Your class is the only group to whom I've ever taught Hawthorne, Melville, etc., so I can't generalize about how they're received. I don't have a very accurate sense of what people are made to read in high school and undergraduate school anymore, but I suspect most of them have read at least The Scarlet Letter and Moby-Dick (or know they should have read the latter), and “Bartleby” is a pretty well-known story. A lot of people still seem to have read Poe in their teens, but they probably would have had to have taken a fairly serious American literature survey to have read many of Hawthorne's stories. I think students will be receptive to anything that really is worth reading, though sometimes it helps to have a teacher make the case.

BG: The work of Charles Dickens recurs in your oeuvre. You’ve written the introduction to two Dickens novels; in Preston Falls, Doug Willis is working his way through Dickens’s work; and in the story “The Bad Thing,” Steven’s wife finds him reading The Pickwick Papers and says he goes on Dickens binges. What is it about Charles Dickens's work that you love, and how has his work influenced yours?

DG: I’m not sure his work has influenced mine—in fact, it may be so idiosyncratic that it would be hard to point to anybody he’s influenced. “Binge” is the word: Dickens is for me what television is to other people, a totally absorbing world that makes the real world go away. There are things writers could learn from him: the way his characters dramatize themselves, the way each of them is certain that he or she is the protagonist of the novel. In a way, he’s like Austen—in his creation of conflicting subjectivities—but he’s big, loud, and surreal, while Austen is controlled and distanced. Another thing that’s noteworthy is his utter belief in his world and its people—to the extent that he truly gets angry at characters that he himself has created.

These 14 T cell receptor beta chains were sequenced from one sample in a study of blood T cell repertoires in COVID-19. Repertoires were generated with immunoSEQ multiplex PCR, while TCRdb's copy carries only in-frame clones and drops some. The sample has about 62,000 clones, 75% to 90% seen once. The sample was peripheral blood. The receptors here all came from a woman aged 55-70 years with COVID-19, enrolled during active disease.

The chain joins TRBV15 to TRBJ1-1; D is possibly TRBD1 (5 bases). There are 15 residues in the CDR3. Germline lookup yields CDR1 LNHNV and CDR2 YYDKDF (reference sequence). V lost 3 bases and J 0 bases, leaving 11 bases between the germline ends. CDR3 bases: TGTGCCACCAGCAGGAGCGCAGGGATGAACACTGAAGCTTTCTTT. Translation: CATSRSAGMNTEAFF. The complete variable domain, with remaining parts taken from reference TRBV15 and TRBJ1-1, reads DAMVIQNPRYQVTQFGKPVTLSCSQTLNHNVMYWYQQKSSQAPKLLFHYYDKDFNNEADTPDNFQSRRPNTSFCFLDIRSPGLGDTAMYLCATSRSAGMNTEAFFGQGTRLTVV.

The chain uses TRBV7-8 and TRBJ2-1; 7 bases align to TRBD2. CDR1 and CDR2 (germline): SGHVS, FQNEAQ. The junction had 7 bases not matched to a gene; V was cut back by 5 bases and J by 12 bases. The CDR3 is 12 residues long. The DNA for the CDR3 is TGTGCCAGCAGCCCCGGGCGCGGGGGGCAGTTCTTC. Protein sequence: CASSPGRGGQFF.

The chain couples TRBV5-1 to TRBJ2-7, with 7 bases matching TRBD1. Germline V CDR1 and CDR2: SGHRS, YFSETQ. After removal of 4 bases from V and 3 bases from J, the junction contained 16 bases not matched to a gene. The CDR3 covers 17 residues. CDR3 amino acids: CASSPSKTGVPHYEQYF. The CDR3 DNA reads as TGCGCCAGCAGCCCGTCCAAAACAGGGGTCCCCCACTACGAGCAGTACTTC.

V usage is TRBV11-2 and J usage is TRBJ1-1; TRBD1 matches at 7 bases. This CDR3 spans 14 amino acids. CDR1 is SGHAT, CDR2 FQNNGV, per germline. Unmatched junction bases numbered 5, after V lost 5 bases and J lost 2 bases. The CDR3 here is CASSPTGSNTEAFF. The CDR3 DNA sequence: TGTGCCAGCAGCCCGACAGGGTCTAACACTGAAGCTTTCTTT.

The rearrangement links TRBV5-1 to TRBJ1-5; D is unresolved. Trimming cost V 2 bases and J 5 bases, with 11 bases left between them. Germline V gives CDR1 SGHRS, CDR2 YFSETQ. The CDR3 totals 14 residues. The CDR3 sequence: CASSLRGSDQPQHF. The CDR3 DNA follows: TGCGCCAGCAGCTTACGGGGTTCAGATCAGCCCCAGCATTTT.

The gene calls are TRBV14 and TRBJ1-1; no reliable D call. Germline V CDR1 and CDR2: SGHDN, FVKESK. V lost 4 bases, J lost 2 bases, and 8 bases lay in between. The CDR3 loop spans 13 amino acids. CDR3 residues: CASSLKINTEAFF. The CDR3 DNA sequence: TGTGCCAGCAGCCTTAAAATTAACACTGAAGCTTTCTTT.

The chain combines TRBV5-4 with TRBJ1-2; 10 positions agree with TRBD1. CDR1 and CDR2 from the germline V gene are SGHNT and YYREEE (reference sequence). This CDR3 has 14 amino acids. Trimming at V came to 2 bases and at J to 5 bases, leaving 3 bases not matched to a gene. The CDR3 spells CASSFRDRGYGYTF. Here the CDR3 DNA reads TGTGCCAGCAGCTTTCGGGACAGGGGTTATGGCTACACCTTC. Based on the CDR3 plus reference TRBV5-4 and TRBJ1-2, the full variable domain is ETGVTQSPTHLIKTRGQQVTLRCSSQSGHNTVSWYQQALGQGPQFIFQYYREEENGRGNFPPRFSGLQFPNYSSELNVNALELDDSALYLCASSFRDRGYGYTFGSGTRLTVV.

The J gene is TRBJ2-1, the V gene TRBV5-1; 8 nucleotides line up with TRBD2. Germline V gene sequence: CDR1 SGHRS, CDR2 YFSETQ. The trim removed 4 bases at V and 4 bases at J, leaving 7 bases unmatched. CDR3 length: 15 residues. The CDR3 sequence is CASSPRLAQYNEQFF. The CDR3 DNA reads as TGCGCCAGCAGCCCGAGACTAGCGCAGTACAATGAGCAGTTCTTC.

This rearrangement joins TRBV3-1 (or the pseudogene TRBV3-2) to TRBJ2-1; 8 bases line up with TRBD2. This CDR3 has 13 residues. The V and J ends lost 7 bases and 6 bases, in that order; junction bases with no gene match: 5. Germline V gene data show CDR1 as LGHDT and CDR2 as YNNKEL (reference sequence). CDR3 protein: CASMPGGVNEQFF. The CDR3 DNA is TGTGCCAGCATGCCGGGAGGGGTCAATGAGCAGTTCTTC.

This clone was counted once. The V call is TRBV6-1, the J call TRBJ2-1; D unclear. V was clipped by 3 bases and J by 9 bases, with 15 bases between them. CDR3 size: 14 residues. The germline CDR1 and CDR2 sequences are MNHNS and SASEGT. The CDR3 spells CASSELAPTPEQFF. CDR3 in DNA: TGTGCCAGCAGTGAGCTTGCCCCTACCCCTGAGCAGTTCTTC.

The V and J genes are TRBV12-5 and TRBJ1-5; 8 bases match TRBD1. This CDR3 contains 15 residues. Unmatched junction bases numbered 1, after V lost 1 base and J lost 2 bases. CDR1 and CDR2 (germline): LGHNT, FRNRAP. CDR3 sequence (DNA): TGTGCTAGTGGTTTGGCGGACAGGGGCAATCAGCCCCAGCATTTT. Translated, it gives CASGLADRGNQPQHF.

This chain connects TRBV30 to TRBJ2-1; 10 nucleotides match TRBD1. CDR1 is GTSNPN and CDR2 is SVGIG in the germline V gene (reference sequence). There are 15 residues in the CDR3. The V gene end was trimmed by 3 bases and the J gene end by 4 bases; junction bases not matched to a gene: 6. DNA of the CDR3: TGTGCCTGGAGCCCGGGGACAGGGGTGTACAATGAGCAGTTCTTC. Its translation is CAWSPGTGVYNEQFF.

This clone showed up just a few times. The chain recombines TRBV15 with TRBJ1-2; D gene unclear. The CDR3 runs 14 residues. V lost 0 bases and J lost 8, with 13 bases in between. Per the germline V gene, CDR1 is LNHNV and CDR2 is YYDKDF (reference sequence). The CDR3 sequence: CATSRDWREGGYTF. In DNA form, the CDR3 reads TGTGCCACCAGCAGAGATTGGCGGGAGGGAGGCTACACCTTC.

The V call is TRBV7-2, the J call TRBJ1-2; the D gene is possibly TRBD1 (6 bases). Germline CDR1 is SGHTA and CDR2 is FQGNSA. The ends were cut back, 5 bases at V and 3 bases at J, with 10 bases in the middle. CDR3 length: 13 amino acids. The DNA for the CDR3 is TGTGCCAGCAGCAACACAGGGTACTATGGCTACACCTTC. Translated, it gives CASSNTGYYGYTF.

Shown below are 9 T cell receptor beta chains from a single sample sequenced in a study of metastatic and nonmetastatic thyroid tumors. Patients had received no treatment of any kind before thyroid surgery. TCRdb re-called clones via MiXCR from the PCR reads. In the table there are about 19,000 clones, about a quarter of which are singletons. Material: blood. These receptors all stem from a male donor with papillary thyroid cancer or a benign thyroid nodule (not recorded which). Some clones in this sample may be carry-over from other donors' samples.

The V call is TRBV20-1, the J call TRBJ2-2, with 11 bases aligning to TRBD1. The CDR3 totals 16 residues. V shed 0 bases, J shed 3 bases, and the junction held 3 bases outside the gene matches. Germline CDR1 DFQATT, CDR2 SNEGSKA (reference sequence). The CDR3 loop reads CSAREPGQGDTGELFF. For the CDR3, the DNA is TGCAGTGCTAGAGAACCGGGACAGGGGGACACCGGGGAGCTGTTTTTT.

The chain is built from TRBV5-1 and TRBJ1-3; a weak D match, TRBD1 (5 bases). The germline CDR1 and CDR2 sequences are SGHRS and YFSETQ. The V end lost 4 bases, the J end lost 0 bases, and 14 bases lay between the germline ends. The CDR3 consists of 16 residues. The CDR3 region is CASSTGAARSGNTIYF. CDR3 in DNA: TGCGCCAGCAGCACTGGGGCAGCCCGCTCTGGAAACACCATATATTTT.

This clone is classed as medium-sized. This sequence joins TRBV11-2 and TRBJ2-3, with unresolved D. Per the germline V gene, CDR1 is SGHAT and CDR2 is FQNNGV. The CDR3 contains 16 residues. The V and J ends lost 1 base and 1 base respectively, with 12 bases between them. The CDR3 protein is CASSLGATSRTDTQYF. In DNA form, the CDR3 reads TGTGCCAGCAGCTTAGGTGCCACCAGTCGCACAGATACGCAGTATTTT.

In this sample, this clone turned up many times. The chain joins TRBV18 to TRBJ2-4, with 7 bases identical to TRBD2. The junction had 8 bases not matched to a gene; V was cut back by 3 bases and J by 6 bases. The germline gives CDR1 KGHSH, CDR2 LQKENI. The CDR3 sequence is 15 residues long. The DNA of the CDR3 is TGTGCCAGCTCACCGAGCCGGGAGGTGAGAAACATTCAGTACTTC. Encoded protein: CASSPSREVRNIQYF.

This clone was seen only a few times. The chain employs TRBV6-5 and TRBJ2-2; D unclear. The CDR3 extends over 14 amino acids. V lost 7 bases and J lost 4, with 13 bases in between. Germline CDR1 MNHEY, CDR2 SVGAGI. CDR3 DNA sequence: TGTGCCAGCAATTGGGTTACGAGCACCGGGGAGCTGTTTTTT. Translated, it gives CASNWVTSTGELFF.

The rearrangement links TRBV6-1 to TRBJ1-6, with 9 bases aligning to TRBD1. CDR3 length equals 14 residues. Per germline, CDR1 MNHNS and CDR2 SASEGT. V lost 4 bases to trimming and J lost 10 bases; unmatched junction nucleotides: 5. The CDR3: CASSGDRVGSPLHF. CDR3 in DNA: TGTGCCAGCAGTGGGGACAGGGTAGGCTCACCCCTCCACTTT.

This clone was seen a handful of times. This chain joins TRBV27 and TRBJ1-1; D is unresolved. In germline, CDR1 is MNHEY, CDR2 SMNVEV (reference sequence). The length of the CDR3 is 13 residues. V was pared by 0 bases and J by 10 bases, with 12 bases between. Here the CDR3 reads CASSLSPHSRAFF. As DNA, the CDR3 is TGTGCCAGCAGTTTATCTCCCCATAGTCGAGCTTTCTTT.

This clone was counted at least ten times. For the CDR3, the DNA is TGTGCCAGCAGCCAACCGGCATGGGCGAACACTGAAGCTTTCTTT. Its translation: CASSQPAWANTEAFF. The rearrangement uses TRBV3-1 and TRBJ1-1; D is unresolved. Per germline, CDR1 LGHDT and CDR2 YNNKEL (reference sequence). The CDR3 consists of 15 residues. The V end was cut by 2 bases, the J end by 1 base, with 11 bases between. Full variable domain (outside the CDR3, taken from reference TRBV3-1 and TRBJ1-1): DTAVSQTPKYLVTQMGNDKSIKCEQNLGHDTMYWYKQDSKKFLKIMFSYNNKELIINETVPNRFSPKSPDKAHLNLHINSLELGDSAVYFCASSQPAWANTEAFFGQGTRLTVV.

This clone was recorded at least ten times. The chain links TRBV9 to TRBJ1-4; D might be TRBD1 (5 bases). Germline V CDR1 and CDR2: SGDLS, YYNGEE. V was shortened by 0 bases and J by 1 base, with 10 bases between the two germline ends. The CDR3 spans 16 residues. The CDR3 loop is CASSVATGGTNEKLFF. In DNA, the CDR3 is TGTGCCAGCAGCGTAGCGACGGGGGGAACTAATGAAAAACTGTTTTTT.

He had an amazing imaginative gift, and while that’s something other writers could envy, it’s not really something you could “learn” from—how could you “learn” to be carried away by your private visions? I even love Dickens when he’s sentimental, silly, wrongheaded, cloying, preachy, hectoring. He seemed to have had no filters, and even though we know he sometimes doubted his powers and his inspiration, he seems never to have doubted himself. I don’t know if that absolute confidence is available to writers anymore—maybe Philip Roth comes close—but I find it wonderful to be in its presence, even though I would never, ever want to write like Dickens at his (not infrequent) worst.